and wire mesh to do with the given subjects. When the exhibits
had been Judged and the prizes allotted, everybody would
rush to take the flowers and throw them at one another; hence
the "Battle of Flowers."
The next day, to our horror, was very wet. and when we woke
the sky was black and the air close. It looked as if there was
going to be a thunderstorm. At about eleven o'clock. It was
simply pouring, but later, to our delight, a weak-looking sun
appeared and with it a rainbow. At lunch time the carnival
was definitely on: and everybody worked to put up the decorations
and the exhibits were quickly put together for the afternoon.
If it had not been for the 'Battle of Flowers', the Jersey
people would have welcomed the arrival of rain, as there had
been a drought all summer and the flowers were fading.
At two o'clock, we round our seats on the road to Saint Helier,
and complete with the coolest clothes, and the coldest drinks
we could muster we sat down to enjoy ourselves. Unfortunately, just In front of us there was a bush swarming with every kind of fly imaginable; soon they thought us better targets and flew on our ices, arms and faces.
First in the procession, came the band dressed like toy soldiers:
they looked as if they were stifling in their hot uniforms,
with the sun pouring down on them. Then followed Yolande
Donlan. the film-star, who was the chief guest. As she passed
the crowd she threw flowers from her bouquet into their eagerly waiting hands. The heat was simply terrible; luckily we had brought hats, but even so we longed for a little rain to clear the air.
The exhibits then came by. Some were so large that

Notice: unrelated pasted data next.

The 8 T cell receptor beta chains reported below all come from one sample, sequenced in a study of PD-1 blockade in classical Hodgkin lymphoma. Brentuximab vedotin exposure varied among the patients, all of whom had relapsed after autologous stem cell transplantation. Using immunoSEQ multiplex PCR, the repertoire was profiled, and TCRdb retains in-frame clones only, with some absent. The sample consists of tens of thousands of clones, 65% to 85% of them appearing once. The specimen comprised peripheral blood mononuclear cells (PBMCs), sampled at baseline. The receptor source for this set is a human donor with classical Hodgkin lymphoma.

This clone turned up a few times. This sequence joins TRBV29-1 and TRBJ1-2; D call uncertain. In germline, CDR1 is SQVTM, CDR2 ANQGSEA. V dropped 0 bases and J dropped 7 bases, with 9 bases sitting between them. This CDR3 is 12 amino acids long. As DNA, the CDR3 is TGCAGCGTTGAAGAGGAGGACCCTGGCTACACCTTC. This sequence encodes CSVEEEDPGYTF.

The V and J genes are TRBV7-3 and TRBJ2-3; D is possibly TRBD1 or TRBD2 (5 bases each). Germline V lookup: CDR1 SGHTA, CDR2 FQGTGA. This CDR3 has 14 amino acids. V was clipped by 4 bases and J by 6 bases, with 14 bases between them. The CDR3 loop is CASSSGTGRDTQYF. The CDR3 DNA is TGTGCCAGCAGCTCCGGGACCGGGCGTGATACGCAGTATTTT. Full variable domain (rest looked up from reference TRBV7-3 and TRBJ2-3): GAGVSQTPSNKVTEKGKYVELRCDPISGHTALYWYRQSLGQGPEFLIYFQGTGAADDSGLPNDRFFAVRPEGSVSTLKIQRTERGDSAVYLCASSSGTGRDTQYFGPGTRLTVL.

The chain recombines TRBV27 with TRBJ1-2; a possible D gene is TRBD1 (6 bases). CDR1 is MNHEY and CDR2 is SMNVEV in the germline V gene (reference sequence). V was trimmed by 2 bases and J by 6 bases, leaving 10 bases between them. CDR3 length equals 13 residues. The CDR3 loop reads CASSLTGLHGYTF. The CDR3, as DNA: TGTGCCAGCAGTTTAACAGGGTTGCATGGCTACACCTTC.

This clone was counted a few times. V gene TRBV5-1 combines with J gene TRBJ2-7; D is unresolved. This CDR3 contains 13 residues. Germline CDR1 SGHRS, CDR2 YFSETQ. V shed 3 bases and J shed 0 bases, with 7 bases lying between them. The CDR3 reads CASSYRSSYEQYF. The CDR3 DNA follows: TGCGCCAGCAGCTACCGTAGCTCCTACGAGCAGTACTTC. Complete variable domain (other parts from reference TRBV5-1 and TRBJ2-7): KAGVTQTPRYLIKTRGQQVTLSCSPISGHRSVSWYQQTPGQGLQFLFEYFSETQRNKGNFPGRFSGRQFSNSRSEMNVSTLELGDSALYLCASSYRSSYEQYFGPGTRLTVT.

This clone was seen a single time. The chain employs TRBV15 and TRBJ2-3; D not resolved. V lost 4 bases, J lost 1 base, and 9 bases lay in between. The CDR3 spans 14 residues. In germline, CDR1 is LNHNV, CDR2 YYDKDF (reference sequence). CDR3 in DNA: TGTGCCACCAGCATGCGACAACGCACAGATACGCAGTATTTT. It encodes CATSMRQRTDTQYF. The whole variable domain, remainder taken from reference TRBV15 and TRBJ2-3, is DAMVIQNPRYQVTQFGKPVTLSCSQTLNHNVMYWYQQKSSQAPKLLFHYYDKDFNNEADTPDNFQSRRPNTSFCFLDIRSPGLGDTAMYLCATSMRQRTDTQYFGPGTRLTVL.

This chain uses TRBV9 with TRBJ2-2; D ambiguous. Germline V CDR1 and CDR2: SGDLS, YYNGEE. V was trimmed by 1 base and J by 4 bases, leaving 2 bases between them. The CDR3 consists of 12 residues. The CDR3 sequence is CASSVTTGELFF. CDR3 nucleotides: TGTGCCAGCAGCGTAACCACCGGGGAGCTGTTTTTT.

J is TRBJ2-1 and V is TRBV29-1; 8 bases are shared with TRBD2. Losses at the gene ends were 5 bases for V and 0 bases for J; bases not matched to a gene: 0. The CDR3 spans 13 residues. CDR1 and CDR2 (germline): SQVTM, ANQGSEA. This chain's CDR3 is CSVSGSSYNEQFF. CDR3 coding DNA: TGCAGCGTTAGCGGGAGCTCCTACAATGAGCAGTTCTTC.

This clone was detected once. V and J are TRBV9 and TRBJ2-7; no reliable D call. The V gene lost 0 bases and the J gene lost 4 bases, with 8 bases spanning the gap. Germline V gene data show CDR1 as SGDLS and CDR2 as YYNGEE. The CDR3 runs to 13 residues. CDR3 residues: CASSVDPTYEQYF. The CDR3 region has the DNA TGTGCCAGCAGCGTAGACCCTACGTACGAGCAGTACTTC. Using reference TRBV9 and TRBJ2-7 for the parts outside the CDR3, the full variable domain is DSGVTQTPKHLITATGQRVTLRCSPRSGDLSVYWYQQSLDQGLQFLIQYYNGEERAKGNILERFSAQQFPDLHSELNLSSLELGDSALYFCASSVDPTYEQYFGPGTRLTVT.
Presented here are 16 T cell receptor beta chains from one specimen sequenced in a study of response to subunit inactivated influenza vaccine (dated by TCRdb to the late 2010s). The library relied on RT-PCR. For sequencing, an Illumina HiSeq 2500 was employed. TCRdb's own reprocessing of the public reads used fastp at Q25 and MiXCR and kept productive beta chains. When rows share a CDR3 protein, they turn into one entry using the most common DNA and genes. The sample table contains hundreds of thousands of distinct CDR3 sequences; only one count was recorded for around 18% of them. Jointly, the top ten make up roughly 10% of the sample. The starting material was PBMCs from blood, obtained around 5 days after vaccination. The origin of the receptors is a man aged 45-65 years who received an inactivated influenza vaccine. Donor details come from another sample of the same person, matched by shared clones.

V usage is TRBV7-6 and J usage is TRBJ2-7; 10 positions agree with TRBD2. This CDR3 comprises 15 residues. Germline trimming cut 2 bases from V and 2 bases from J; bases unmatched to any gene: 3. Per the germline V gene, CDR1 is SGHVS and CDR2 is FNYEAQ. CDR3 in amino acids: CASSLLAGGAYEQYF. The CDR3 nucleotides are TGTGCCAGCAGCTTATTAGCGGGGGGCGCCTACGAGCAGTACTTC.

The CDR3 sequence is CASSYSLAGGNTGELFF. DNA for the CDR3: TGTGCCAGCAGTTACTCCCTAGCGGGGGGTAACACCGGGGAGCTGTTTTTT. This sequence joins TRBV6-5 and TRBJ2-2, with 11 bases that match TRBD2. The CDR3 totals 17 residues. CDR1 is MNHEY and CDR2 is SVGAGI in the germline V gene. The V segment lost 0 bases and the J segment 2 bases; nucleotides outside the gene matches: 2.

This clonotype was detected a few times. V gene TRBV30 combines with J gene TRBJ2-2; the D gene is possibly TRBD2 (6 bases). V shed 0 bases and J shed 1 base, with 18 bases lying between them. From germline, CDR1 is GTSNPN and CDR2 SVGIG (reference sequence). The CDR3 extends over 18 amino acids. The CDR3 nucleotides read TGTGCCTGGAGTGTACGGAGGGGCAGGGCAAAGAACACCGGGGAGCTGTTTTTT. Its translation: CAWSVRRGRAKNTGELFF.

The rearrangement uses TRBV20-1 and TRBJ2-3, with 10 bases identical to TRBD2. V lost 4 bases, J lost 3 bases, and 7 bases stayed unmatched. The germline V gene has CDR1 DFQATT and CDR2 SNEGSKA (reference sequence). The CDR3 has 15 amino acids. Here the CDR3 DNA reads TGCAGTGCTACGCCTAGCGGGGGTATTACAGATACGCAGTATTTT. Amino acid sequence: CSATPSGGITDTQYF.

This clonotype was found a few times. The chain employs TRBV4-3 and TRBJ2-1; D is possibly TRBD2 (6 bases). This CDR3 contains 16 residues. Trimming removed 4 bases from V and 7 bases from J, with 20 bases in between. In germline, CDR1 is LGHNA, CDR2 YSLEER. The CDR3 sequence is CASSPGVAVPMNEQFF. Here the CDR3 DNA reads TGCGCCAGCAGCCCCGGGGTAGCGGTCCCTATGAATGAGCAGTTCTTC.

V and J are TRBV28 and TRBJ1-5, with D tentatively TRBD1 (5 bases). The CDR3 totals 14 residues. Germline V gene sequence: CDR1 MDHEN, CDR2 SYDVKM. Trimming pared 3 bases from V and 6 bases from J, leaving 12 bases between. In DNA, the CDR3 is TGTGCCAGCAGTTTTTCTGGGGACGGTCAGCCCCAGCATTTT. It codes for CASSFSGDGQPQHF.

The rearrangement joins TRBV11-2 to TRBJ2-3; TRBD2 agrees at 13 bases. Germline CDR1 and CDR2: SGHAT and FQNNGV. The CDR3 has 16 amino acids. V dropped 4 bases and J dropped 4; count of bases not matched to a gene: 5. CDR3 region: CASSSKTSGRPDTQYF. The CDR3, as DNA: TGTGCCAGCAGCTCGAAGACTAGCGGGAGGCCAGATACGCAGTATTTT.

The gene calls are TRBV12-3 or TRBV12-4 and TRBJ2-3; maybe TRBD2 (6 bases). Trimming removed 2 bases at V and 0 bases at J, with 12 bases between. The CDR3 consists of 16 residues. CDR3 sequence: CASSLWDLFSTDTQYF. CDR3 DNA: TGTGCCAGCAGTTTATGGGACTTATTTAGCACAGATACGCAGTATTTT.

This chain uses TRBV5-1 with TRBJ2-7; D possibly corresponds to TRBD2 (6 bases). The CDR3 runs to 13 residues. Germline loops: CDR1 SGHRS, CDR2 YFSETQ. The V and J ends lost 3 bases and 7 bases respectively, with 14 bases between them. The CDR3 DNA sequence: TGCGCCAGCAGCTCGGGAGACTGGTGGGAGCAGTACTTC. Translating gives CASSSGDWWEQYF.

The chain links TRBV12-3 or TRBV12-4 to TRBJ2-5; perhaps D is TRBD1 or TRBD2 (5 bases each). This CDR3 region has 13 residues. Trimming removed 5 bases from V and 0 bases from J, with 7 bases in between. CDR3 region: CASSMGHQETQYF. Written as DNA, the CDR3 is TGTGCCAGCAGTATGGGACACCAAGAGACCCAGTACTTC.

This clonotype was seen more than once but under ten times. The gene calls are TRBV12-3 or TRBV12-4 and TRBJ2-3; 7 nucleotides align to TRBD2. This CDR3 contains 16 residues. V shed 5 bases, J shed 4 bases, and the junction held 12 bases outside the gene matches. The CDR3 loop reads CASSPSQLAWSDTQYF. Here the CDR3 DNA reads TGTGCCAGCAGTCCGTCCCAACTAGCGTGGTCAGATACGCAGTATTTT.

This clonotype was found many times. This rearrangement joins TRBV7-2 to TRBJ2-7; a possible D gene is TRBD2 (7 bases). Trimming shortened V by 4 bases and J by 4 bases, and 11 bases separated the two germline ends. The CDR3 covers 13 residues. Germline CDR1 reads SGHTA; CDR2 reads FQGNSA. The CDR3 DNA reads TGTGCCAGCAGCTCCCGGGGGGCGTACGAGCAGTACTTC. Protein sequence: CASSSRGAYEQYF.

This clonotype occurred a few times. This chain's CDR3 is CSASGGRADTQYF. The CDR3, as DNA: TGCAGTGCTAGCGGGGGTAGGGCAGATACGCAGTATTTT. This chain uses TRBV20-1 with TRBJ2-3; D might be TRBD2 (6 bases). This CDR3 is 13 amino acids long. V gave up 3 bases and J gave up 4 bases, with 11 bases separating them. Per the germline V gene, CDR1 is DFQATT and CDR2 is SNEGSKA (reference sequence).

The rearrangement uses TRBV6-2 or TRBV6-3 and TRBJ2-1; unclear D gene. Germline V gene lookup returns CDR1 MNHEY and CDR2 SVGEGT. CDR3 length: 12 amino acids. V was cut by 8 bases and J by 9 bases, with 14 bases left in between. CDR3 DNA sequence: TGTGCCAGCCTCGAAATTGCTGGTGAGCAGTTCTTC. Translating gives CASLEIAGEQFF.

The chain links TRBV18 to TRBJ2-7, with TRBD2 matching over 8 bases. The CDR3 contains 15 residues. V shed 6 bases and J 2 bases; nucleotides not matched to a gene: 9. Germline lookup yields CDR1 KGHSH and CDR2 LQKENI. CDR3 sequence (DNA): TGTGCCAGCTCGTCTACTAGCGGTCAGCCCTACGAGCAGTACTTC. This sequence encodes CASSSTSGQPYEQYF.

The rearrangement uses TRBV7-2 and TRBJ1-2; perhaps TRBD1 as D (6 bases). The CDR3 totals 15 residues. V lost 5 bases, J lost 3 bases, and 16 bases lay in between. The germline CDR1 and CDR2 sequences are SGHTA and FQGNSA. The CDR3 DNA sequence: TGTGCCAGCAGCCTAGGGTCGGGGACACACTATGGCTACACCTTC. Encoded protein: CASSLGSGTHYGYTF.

in the still baking late afternoon. Nevertheless, when the whistle
was blown over the microphone there was a mad rush to
grab flowers. When we had thrown a few, and in our turn received a few back, we went home for Iced drinks.
At about seven o'clock we went up on to the roof and watched some brilliant fireworks. There were rockets, giant Catherine wheels, roman candles, and many other sophisticated ones, we then crawled Into our beds, very tired and sticky after a thrilling day.
As I woke the next morning the rain was simply pouring in at the window and there was a great puddle on the floor.
The blue-green waters of ray pool.
Look so deep, so dark and cool,
In the glade
Where rabbits play.
I can go there, every day.
Right in my glade the Toadstools stand.
Brought to it from fairy land.
I'm sure the rabbits say "Who's been in out glade today?"
And then at Midnight blackbirds sing.
You walk down the path
All shaking In your shoes.
You face the Head Master;
There's nothing more to lose.
He looks you up and down.
And seems to criticize.
Then shows the place to read;
Good gracious It's a size!
You wait outside the hall.
Your hands are shaking badly,
And you're wobbling at the knees.
Mr. Page comes round the corner,
He sees you looking glum.
Then explains the awkward phrases.
And things begin to hum.
The choir behind are singing.
The children in their places.
And now alas the time has come
To put you through your paces.
The Hymn is over now.
The Head gives you a sign
You fumble for the place.
"Oh. Lor' where Is that line?"
An aeroplane goes over,
There's only one real jungle law.
Which all the beasts like one obey;
It is to kill or to be killed,
From hour to hour and day to day.
A massive lion 'midst bushes lay,
While overhead on leafy bough,